You may remember a few months ago, I mentioned a budding skeptics group in Mississippi.Â They’ve been slowly growing, expanding their presence on their Facebook group, and holding additional pub events to meet and socialize.Â They built a website andÂ haveÂ about 20-30 members now.Â Not bad for a couple of months. But last week, they managed to do something that many well-established local skeptical groups don’t manage to accomplish.Â They took down a quack.
They found out that a known snake-oil salesman Robert Dowling was coming to Jackson to try to sell his fakeÂ cancer cure, something he calls the Quantum Health Management screening process. According to the site, all cancer is caused by ‘cavitations;’ holes in the jawbone that are sometimes caused by poor dentistry. Not only are the dentists of the world plotting against us with cancer, but also the FDA and the American Cancer Society are all ignoring the evidence and blah blah blah.. ugh… I can’t even summarize without feeling nauseous. Just go read the Quackwatch articleÂ about it for Stephen Barrett’s summary of why Dowling is, well, a quack. Barrett also has information on the ‘cavitations’ or oral pathology that Dowling claims is the root cause of all cancer.
So when this clown showed up peddling his nonsense, Patrick Jerome of the Jackson Skeptics put out a call to action.Â Read the rest after the fold.
Their plan: research the heck out of this guy, attend his talk, ask a lot of questions.Â Six of them attended the seminar.
They were polite. They were non-confrontational. They were very, very patient.Â They listened to Dowling’s presentation for two hours.Â They listened to him rail about how he had discovered a cure for cancer. How traditional medicine and drug companies were refusing to see the truth because they couldn’t make enough money off this cure. How oral pathology caused cancer as well as heart disease and alzheimers. How traditional medicine came from Nazi experiments. And so on.Â Then it was the skeptics’ turn:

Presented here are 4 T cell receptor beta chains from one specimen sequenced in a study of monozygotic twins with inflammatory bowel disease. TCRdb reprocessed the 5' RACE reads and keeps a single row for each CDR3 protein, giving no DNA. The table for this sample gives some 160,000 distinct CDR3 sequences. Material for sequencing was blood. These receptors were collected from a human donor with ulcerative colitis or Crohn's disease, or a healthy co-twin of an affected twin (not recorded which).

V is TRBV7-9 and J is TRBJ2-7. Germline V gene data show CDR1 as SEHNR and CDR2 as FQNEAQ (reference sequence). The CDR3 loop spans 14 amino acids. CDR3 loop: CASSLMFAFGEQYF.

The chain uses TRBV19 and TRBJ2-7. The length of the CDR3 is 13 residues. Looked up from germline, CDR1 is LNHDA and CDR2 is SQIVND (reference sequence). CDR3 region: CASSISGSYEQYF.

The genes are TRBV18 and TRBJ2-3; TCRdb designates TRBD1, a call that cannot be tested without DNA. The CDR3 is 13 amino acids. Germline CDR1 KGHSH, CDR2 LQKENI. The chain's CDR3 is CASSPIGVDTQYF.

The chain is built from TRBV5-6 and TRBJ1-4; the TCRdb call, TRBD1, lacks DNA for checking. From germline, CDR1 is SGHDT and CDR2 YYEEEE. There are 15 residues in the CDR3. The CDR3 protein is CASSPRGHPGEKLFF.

After the steaming piles of pseudoscience flew right and left, the skeptics in attendance asked our questions: what bacteria cause this? Why would doctors cover up a cure for cancer? What studies have you done? Where were they published? How long have you followed your patients? Are you a doctor? We asked far more questions than the rest of the audience combined, even though they outnumbered us six or seven times. I doubt that Randi, Dennis, Brad, Don and I were the only ones skeptical of his claims â€“ but we were the only ones voicing that skepticism.
Dowling did not have our answers. After claiming to have published studies, after claiming a 100% cure rate, after calling himself a doctor, he said that he had the proof. And when we asked for it, we got dodgy answers, evasions, and even the confession that he was not in fact a doctor. Of course, he was only a few semesters away from a medical degree in the Caribbean.
I encourage you to read the whole storyÂ on the Jackson Skeptical Society web site.Â It’s fairly awesome. But the best part is that the story isn’t over.Â Patrick also got in touch with the Mississippi State Board of Medical Licensure and found them very interested in his story.Â They issued a cease and desist order on Dowling and effectively shut down his operation in Mississippi.Â If he is caught practicing in Mississippi again, he’ll be arrested. And the Jackson Skeptical Society will be keeping an eye out for him.Â They’re also not resting on their laurels.
Unfortunately, Dowling isn’t based in Mississippi. In fact, it’s a little difficult to figure out where he is based.Â I spent a few hours today researching it myself and found websites and companies based in North Carolina, South Carolina and Phoenix.
I don’t believe that this story is over.Â We’re doing more research, trying to find out as much as we can and to report this guy to the FDA, the Better Business Bureau and anyone else we can find.Â If you hear about him in your town or if you find out any information, please contact us either through Skepchick or at the Jackson Skeptical Society site so we can follow up.Â I’ll post more as I know it. In the meantime, go Mississippi Skeptics.Â You guys rock bluegrass :)